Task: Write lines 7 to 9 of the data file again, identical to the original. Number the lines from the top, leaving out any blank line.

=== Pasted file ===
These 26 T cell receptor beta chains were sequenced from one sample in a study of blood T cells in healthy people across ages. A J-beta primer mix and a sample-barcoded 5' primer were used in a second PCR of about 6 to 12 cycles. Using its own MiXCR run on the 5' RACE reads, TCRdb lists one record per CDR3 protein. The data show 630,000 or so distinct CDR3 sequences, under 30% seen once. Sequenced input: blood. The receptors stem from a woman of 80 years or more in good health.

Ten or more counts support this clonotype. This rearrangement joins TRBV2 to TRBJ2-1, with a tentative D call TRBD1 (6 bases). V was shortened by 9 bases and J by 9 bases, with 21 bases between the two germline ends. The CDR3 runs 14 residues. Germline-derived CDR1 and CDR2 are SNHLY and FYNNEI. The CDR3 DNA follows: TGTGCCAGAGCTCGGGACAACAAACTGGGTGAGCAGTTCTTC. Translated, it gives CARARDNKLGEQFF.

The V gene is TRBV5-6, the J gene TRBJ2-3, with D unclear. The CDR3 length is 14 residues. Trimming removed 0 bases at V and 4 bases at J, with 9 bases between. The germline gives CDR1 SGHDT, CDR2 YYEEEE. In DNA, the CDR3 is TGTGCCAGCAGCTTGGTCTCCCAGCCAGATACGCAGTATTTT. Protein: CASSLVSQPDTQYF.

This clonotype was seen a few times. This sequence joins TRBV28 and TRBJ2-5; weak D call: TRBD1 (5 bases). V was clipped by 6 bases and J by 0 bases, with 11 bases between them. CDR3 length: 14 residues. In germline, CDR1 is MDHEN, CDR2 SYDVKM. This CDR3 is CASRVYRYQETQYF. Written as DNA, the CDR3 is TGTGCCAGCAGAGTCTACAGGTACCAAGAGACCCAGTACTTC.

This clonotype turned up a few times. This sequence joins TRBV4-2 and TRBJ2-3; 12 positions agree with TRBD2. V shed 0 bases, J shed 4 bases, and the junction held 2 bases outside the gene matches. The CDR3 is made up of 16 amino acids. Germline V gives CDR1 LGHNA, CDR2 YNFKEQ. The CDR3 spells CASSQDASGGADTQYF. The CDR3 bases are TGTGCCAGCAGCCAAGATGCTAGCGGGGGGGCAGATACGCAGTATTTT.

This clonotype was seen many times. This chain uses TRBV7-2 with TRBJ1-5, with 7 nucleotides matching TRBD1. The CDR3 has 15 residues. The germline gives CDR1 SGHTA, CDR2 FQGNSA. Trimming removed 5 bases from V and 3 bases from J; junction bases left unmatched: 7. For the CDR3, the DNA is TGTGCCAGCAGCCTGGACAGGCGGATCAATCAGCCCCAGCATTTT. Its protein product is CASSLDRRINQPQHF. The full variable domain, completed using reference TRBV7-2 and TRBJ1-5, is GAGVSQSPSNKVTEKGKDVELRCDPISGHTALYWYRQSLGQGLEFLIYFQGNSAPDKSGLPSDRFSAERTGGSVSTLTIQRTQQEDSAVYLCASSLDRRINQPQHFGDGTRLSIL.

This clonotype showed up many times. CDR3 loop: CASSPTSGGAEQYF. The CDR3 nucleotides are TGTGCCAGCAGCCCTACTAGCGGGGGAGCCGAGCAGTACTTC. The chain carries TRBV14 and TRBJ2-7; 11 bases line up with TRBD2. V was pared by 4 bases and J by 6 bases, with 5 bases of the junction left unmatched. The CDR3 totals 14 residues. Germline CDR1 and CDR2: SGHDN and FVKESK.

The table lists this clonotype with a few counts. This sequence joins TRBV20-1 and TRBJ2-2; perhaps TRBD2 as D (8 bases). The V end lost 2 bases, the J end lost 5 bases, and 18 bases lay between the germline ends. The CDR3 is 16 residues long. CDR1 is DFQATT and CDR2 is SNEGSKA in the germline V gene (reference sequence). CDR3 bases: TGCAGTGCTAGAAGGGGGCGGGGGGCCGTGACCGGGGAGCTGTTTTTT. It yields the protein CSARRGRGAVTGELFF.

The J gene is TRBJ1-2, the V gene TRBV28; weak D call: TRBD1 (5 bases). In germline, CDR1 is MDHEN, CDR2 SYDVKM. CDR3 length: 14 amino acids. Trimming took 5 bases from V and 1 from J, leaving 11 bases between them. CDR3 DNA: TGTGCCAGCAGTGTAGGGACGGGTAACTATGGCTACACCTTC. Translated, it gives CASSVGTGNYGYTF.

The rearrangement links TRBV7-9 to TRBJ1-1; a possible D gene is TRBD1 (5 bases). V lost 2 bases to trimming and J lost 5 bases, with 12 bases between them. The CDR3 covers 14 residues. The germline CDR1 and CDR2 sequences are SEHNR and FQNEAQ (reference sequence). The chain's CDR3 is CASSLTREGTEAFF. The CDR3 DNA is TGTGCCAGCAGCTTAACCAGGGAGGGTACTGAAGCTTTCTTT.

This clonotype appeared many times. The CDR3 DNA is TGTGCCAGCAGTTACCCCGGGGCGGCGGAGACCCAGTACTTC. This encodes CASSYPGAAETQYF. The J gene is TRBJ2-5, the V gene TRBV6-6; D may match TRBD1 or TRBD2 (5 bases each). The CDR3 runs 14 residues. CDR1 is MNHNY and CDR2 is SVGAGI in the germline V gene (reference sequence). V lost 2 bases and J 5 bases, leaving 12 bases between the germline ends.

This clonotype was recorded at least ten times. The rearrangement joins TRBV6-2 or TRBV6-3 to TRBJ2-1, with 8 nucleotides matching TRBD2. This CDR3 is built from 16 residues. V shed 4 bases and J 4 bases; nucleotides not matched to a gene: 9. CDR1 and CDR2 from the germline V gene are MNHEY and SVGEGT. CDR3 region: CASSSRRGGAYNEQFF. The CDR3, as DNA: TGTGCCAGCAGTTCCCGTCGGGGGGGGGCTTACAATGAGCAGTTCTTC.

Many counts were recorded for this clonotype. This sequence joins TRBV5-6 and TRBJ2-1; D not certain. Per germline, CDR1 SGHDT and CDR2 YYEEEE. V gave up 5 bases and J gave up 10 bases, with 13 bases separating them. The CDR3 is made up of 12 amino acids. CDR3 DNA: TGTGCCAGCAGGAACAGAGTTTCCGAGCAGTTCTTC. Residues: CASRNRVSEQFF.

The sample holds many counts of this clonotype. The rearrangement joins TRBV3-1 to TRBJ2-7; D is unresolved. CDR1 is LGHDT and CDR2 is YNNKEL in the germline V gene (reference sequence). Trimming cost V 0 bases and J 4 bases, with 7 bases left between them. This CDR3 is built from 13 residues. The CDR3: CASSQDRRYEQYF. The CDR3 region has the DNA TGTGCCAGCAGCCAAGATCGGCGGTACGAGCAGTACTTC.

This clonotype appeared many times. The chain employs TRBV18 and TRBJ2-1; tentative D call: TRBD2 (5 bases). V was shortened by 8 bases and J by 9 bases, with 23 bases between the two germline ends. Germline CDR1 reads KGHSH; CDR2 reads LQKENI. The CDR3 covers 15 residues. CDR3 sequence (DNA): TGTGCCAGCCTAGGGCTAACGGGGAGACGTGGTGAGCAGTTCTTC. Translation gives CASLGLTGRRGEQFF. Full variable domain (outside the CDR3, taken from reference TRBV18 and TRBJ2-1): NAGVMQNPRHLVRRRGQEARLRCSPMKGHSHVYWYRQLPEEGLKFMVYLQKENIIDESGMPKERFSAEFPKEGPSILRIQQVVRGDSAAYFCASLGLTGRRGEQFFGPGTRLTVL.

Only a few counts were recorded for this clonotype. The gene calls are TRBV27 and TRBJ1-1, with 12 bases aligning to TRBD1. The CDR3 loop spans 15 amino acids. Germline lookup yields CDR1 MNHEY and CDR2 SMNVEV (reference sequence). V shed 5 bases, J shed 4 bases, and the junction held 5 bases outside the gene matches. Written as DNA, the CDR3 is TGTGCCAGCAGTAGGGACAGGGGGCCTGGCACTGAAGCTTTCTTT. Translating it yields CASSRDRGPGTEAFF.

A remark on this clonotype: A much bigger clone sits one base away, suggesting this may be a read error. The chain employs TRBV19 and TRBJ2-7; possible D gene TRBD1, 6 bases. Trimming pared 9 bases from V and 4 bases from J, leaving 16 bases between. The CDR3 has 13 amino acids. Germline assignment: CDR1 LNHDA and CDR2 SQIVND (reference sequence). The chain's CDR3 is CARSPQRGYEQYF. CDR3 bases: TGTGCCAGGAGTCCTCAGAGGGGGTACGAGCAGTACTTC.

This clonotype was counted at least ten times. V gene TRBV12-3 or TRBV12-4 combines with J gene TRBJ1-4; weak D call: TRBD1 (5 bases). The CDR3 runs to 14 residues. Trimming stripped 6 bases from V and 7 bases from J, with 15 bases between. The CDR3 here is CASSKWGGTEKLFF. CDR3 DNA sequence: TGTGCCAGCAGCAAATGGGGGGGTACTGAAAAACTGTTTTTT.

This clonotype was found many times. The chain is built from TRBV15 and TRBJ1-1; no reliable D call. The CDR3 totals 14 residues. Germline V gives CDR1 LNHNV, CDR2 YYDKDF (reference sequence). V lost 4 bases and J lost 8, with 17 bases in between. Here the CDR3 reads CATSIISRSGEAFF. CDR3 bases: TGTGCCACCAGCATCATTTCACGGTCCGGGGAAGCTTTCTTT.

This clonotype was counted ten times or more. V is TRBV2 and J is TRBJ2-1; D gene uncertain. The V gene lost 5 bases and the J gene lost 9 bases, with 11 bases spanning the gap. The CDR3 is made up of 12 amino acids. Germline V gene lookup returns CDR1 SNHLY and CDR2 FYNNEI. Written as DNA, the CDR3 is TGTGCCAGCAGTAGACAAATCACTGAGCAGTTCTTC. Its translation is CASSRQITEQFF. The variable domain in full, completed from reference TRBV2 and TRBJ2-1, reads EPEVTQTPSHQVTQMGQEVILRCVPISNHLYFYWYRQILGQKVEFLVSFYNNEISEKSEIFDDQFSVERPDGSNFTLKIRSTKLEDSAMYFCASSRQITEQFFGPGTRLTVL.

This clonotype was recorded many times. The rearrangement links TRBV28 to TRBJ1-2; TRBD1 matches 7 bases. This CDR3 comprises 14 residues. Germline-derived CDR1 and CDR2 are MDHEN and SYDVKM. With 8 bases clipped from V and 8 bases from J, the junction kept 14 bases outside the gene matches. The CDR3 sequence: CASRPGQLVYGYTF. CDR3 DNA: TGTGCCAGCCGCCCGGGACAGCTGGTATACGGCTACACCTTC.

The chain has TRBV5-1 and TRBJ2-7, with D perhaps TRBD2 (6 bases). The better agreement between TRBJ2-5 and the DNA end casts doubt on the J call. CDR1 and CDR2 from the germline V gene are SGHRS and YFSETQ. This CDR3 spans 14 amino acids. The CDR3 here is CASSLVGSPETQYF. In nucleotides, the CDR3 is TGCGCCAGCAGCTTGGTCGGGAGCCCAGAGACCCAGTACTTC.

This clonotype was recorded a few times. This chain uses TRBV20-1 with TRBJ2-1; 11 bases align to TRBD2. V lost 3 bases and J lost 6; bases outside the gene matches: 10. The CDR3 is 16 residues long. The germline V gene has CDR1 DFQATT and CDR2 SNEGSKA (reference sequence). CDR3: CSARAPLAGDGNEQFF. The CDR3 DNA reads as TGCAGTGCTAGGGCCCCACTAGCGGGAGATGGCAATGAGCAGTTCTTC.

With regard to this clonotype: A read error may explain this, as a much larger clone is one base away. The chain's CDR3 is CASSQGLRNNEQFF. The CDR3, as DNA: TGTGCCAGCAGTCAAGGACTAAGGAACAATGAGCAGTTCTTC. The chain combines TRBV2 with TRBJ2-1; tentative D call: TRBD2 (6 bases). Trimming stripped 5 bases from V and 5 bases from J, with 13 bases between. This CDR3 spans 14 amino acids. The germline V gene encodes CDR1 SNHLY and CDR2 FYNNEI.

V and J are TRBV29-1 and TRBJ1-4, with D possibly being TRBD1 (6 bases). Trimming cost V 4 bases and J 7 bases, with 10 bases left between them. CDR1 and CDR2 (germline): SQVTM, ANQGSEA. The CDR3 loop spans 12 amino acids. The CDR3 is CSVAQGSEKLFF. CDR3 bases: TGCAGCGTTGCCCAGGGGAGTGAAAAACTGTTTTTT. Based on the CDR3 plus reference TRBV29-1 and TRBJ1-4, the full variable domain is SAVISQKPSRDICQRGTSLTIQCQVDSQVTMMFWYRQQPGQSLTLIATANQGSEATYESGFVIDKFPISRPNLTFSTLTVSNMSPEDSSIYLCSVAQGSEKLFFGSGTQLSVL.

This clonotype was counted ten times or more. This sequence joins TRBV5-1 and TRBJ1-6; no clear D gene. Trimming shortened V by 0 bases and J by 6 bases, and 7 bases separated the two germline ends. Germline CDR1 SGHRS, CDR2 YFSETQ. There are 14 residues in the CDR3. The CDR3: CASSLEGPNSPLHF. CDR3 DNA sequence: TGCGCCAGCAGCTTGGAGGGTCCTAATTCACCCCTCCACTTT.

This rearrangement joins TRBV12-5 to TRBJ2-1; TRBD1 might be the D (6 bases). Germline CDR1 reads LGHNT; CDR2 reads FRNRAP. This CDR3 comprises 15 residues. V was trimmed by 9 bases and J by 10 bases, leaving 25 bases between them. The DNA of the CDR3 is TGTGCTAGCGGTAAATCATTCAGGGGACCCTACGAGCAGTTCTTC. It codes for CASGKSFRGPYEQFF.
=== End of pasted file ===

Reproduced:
This clonotype showed up many times. CDR3 loop: CASSPTSGGAEQYF. The CDR3 nucleotides are TGTGCCAGCAGCCCTACTAGCGGGGGAGCCGAGCAGTACTTC. The chain carries TRBV14 and TRBJ2-7; 11 bases line up with TRBD2. V was pared by 4 bases and J by 6 bases, with 5 bases of the junction left unmatched. The CDR3 totals 14 residues. Germline CDR1 and CDR2: SGHDN and FVKESK.

The table lists this clonotype with a few counts. This sequence joins TRBV20-1 and TRBJ2-2; perhaps TRBD2 as D (8 bases). The V end lost 2 bases, the J end lost 5 bases, and 18 bases lay between the germline ends. The CDR3 is 16 residues long. CDR1 is DFQATT and CDR2 is SNEGSKA in the germline V gene (reference sequence). CDR3 bases: TGCAGTGCTAGAAGGGGGCGGGGGGCCGTGACCGGGGAGCTGTTTTTT. It yields the protein CSARRGRGAVTGELFF.

The J gene is TRBJ1-2, the V gene TRBV28; weak D call: TRBD1 (5 bases). In germline, CDR1 is MDHEN, CDR2 SYDVKM. CDR3 length: 14 amino acids. Trimming took 5 bases from V and 1 from J, leaving 11 bases between them. CDR3 DNA: TGTGCCAGCAGTGTAGGGACGGGTAACTATGGCTACACCTTC. Translated, it gives CASSVGTGNYGYTF.